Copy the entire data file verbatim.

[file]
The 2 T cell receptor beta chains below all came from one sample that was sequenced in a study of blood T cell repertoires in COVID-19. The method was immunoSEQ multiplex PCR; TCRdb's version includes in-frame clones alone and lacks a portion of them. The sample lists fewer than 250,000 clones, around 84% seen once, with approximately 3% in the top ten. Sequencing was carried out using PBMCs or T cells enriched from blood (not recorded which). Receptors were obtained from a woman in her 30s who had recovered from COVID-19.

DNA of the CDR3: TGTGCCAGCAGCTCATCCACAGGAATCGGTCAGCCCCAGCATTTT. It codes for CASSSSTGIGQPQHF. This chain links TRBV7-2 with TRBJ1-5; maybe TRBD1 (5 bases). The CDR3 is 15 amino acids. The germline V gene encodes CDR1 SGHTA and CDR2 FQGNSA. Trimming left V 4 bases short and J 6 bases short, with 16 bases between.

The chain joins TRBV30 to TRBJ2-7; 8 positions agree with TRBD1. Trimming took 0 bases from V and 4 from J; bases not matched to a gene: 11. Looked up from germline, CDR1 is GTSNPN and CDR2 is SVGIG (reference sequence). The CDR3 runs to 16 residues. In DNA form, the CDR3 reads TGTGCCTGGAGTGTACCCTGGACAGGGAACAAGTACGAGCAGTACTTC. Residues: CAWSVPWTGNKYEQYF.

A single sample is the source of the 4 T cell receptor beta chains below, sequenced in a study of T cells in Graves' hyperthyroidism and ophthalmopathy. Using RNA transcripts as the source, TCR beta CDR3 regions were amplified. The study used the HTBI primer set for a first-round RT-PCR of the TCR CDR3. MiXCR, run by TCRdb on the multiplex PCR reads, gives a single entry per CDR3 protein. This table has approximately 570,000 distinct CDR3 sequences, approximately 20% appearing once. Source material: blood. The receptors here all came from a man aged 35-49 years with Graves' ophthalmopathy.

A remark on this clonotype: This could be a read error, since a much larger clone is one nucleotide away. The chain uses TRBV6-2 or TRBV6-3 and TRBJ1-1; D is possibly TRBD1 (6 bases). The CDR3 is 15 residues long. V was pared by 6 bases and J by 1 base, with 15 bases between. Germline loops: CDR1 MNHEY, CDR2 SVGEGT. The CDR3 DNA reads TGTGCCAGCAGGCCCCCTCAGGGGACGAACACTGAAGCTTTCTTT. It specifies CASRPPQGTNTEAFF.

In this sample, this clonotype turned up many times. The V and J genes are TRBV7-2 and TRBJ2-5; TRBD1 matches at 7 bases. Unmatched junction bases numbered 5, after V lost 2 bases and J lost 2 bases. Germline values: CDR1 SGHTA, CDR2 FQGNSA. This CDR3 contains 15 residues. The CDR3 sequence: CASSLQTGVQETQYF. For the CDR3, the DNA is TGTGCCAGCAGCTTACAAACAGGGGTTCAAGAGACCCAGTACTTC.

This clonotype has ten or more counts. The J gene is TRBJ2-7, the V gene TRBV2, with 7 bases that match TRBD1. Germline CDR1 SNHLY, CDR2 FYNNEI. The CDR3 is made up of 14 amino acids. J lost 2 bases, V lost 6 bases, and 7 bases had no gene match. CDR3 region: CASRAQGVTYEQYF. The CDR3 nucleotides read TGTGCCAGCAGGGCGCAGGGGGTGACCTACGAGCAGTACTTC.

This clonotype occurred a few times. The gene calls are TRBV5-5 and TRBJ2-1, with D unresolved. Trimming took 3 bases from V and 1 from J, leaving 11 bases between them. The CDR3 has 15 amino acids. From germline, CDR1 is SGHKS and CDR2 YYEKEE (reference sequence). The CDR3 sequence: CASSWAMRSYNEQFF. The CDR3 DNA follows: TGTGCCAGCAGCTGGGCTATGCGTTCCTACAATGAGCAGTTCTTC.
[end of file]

The 2 T cell receptor beta chains below all came from one sample that was sequenced in a study of blood T cell repertoires in COVID-19. The method was immunoSEQ multiplex PCR; TCRdb's version includes in-frame clones alone and lacks a portion of them. The sample lists fewer than 250,000 clones, around 84% seen once, with approximately 3% in the top ten. Sequencing was carried out using PBMCs or T cells enriched from blood (not recorded which). Receptors were obtained from a woman in her 30s who had recovered from COVID-19.

DNA of the CDR3: TGTGCCAGCAGCTCATCCACAGGAATCGGTCAGCCCCAGCATTTT. It codes for CASSSSTGIGQPQHF. This chain links TRBV7-2 with TRBJ1-5; maybe TRBD1 (5 bases). The CDR3 is 15 amino acids. The germline V gene encodes CDR1 SGHTA and CDR2 FQGNSA. Trimming left V 4 bases short and J 6 bases short, with 16 bases between.

The chain joins TRBV30 to TRBJ2-7; 8 positions agree with TRBD1. Trimming took 0 bases from V and 4 from J; bases not matched to a gene: 11. Looked up from germline, CDR1 is GTSNPN and CDR2 is SVGIG (reference sequence). The CDR3 runs to 16 residues. In DNA form, the CDR3 reads TGTGCCTGGAGTGTACCCTGGACAGGGAACAAGTACGAGCAGTACTTC. Residues: CAWSVPWTGNKYEQYF.

A single sample is the source of the 4 T cell receptor beta chains below, sequenced in a study of T cells in Graves' hyperthyroidism and ophthalmopathy. Using RNA transcripts as the source, TCR beta CDR3 regions were amplified. The study used the HTBI primer set for a first-round RT-PCR of the TCR CDR3. MiXCR, run by TCRdb on the multiplex PCR reads, gives a single entry per CDR3 protein. This table has approximately 570,000 distinct CDR3 sequences, approximately 20% appearing once. Source material: blood. The receptors here all came from a man aged 35-49 years with Graves' ophthalmopathy.

A remark on this clonotype: This could be a read error, since a much larger clone is one nucleotide away. The chain uses TRBV6-2 or TRBV6-3 and TRBJ1-1; D is possibly TRBD1 (6 bases). The CDR3 is 15 residues long. V was pared by 6 bases and J by 1 base, with 15 bases between. Germline loops: CDR1 MNHEY, CDR2 SVGEGT. The CDR3 DNA reads TGTGCCAGCAGGCCCCCTCAGGGGACGAACACTGAAGCTTTCTTT. It specifies CASRPPQGTNTEAFF.

In this sample, this clonotype turned up many times. The V and J genes are TRBV7-2 and TRBJ2-5; TRBD1 matches at 7 bases. Unmatched junction bases numbered 5, after V lost 2 bases and J lost 2 bases. Germline values: CDR1 SGHTA, CDR2 FQGNSA. This CDR3 contains 15 residues. The CDR3 sequence: CASSLQTGVQETQYF. For the CDR3, the DNA is TGTGCCAGCAGCTTACAAACAGGGGTTCAAGAGACCCAGTACTTC.

This clonotype has ten or more counts. The J gene is TRBJ2-7, the V gene TRBV2, with 7 bases that match TRBD1. Germline CDR1 SNHLY, CDR2 FYNNEI. The CDR3 is made up of 14 amino acids. J lost 2 bases, V lost 6 bases, and 7 bases had no gene match. CDR3 region: CASRAQGVTYEQYF. The CDR3 nucleotides read TGTGCCAGCAGGGCGCAGGGGGTGACCTACGAGCAGTACTTC.

This clonotype occurred a few times. The gene calls are TRBV5-5 and TRBJ2-1, with D unresolved. Trimming took 3 bases from V and 1 from J, leaving 11 bases between them. The CDR3 has 15 amino acids. From germline, CDR1 is SGHKS and CDR2 YYEKEE (reference sequence). The CDR3 sequence: CASSWAMRSYNEQFF. The CDR3 DNA follows: TGTGCCAGCAGCTGGGCTATGCGTTCCTACAATGAGCAGTTCTTC.